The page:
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Iconic movies that commemorate Black History Month


Black History Month was created to represent and celebrate the contributions of African Americans to the United States and the rest of the world. In today’s society, we not only celebrate Black presidents, artists, inventors, scientists, activists and many more; we also celebrate the rise of Black business, literature, arts and film. 

In honor of Black History Month, here are my top five favorite movies with credible depictions of Black lives and historic events that are all based on true stories.

5. “Glory Road:” This film is about a Texas Western basketball team, but it is unlike your typical sports movie. It is not just an underdog team winning a big game, it’s about racism in American Sports back in the 1960s. Glory Road is the story of how Coach Don Haskins began with a weak, losing team and later set out on a journey to recruit gifted Black athletes from different schools.

Most of Texas Western’s administration and boosters were very upset about Haskins creating a team of Black men, until the team began winning. Crazy how that works, right? Overall, the acting and plot is great and the cinematography is excellent for a film made in 2006. I give this movie four Lopers out of five. 

4. “Hidden Figures:” This film is about three incredibly brilliant African American women who worked for NASA starting in the 1940s. These three women played a crucial role in the development of American space technology and aviation. It is a delightful history lesson about the Black female mathematicians who assisted NASA in bringing humans into space. 

I love this film because it shines a light on issues that the Black community faces which are still relevant in today’s society. There are a few unpleasant scenes reminding the audience of the ridiculousness of race segregation in the 1960s. However, the mood is pretty uplifting and optimistic.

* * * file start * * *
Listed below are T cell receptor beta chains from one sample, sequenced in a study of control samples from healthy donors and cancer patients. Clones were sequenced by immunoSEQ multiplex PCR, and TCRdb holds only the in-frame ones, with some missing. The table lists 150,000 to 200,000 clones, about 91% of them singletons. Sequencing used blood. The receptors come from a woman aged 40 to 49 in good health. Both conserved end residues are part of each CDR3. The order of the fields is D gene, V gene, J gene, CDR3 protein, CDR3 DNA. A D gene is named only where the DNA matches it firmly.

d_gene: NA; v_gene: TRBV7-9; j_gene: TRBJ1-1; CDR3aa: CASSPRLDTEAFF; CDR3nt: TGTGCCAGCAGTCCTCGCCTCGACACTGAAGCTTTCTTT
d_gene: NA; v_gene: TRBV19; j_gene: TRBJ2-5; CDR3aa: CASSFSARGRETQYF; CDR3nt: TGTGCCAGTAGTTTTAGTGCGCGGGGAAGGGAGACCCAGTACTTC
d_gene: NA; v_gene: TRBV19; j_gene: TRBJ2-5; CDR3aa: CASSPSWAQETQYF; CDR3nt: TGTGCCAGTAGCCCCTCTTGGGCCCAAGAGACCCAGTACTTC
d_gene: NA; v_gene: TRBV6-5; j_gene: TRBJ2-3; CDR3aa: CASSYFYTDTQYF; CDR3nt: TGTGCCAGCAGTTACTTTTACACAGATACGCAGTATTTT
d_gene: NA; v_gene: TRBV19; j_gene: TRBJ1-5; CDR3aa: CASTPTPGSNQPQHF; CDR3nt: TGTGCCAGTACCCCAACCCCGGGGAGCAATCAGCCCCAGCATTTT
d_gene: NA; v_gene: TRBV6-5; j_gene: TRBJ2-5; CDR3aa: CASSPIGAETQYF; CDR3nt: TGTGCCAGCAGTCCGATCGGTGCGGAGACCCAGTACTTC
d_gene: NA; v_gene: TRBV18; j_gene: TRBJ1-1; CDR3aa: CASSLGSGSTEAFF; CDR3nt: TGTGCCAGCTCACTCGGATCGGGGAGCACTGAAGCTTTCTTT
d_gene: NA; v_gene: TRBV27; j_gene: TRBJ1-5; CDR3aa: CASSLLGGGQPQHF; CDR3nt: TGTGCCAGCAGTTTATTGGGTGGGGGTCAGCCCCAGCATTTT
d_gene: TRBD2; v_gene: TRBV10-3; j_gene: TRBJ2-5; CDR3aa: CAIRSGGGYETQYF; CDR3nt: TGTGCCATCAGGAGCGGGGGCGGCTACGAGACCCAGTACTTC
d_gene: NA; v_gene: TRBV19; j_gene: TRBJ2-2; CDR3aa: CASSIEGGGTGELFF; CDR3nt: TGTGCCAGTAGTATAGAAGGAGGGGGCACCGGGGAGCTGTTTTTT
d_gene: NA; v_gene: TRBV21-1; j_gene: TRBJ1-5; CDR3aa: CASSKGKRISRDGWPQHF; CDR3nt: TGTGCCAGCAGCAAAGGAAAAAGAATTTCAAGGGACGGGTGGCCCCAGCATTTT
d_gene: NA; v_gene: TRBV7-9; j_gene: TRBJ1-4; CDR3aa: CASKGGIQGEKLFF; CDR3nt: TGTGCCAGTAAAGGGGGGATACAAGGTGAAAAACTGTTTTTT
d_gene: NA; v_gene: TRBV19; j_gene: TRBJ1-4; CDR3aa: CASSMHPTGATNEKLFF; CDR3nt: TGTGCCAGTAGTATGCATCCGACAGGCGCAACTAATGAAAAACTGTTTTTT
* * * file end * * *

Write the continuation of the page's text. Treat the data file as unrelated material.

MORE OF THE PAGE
The acting is on point and they did a great job with the cinematography. A pleasure of a film and a story worth being told. I give this film 4.5 Lopers out of five. 

3. “Malcolm X:” This film is a tribute to the very controversial Black activist and his fight for Black liberation. This film emphasizes important events in Malcolm X’s life: his childhood, his life as a criminal and his incarceration. He became a Black Muslim following his incarceration and later became a leader in the nation of Islam. 

This film is not only educational and inspirational, but it is also very entertaining as well. The cinematography is excellent and the acting is superb. However, you better have a snack with you because this film is a whopping three hours and 20 minutes long. I rate this movie four Lopers out of five. 

2. “Twelve Years a Slave:” This film is based on the true story of Solomon Northup in 1841. Northup was a free man from upstate New York until he was kidnapped and forced into slavery in New Orleans for 12 years. He faces many hardships during his time as a slave with a few different slave owners. 

I definitely recommend taking a glimpse at this man’s courage, faith and willpower to survive and endure those twelve years as a slave. The Oscar-nominated film’s cinematography is as good as it gets with brilliant use of lighting and angles. Overall, I rate this film five Lopers out of five. 

1. “42:” This film takes place in the mid 1940s about the first Black major league baseball player, Jackie Robinson. Brooklyn Dodgers manager, Branch Rickey and Jackie faced a ton of backlash and controversy from the public, press and other MLB players after defying the notorious color barrier in American sports.

I am a huge baseball fan so this movie had to be at the top of my list. This film delivers a strong message that humans should stand up and support each other regardless of social class or race. The style of the film is lush and traditional, but nothing too special. However, his bravery and daily struggles for dignity are incredibly moving. Overall, I rate this film 4.5 Lopers out of five. 

While there are countless ways to honor Black History Month and celebrate Black culture, watching films is a perfect place to start.

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JADA HIGH, Reporter
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